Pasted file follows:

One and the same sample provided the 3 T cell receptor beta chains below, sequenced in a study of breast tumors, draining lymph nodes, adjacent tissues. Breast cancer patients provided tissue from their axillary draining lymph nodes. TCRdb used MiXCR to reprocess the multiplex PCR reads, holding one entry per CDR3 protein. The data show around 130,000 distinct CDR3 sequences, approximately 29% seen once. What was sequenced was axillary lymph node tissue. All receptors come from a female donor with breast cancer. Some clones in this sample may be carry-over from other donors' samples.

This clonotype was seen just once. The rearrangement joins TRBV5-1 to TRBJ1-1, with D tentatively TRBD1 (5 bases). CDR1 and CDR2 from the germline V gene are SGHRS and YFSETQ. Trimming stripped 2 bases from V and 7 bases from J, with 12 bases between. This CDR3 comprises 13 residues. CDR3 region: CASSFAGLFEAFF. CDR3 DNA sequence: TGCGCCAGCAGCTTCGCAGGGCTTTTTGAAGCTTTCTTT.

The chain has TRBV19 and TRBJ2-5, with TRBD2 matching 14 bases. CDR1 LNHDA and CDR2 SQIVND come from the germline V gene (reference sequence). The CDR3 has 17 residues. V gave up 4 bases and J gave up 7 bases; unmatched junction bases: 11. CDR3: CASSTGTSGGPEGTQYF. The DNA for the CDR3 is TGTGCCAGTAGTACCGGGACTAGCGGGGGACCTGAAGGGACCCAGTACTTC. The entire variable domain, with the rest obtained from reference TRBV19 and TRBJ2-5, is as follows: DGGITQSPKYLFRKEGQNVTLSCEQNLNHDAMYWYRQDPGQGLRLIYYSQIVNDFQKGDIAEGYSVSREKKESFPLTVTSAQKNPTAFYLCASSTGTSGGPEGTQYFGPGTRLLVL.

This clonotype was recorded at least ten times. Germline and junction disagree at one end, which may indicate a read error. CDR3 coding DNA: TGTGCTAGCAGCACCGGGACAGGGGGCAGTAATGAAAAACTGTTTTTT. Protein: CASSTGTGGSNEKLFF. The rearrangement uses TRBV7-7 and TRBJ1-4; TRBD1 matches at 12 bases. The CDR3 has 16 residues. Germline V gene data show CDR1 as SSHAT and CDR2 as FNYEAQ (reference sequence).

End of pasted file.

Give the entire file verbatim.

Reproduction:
One and the same sample provided the 3 T cell receptor beta chains below, sequenced in a study of breast tumors, draining lymph nodes, adjacent tissues. Breast cancer patients provided tissue from their axillary draining lymph nodes. TCRdb used MiXCR to reprocess the multiplex PCR reads, holding one entry per CDR3 protein. The data show around 130,000 distinct CDR3 sequences, approximately 29% seen once. What was sequenced was axillary lymph node tissue. All receptors come from a female donor with breast cancer. Some clones in this sample may be carry-over from other donors' samples.

This clonotype was seen just once. The rearrangement joins TRBV5-1 to TRBJ1-1, with D tentatively TRBD1 (5 bases). CDR1 and CDR2 from the germline V gene are SGHRS and YFSETQ. Trimming stripped 2 bases from V and 7 bases from J, with 12 bases between. This CDR3 comprises 13 residues. CDR3 region: CASSFAGLFEAFF. CDR3 DNA sequence: TGCGCCAGCAGCTTCGCAGGGCTTTTTGAAGCTTTCTTT.

The chain has TRBV19 and TRBJ2-5, with TRBD2 matching 14 bases. CDR1 LNHDA and CDR2 SQIVND come from the germline V gene (reference sequence). The CDR3 has 17 residues. V gave up 4 bases and J gave up 7 bases; unmatched junction bases: 11. CDR3: CASSTGTSGGPEGTQYF. The DNA for the CDR3 is TGTGCCAGTAGTACCGGGACTAGCGGGGGACCTGAAGGGACCCAGTACTTC. The entire variable domain, with the rest obtained from reference TRBV19 and TRBJ2-5, is as follows: DGGITQSPKYLFRKEGQNVTLSCEQNLNHDAMYWYRQDPGQGLRLIYYSQIVNDFQKGDIAEGYSVSREKKESFPLTVTSAQKNPTAFYLCASSTGTSGGPEGTQYFGPGTRLLVL.

This clonotype was recorded at least ten times. Germline and junction disagree at one end, which may indicate a read error. CDR3 coding DNA: TGTGCTAGCAGCACCGGGACAGGGGGCAGTAATGAAAAACTGTTTTTT. Protein: CASSTGTGGSNEKLFF. The rearrangement uses TRBV7-7 and TRBJ1-4; TRBD1 matches at 12 bases. The CDR3 has 16 residues. Germline V gene data show CDR1 as SSHAT and CDR2 as FNYEAQ (reference sequence).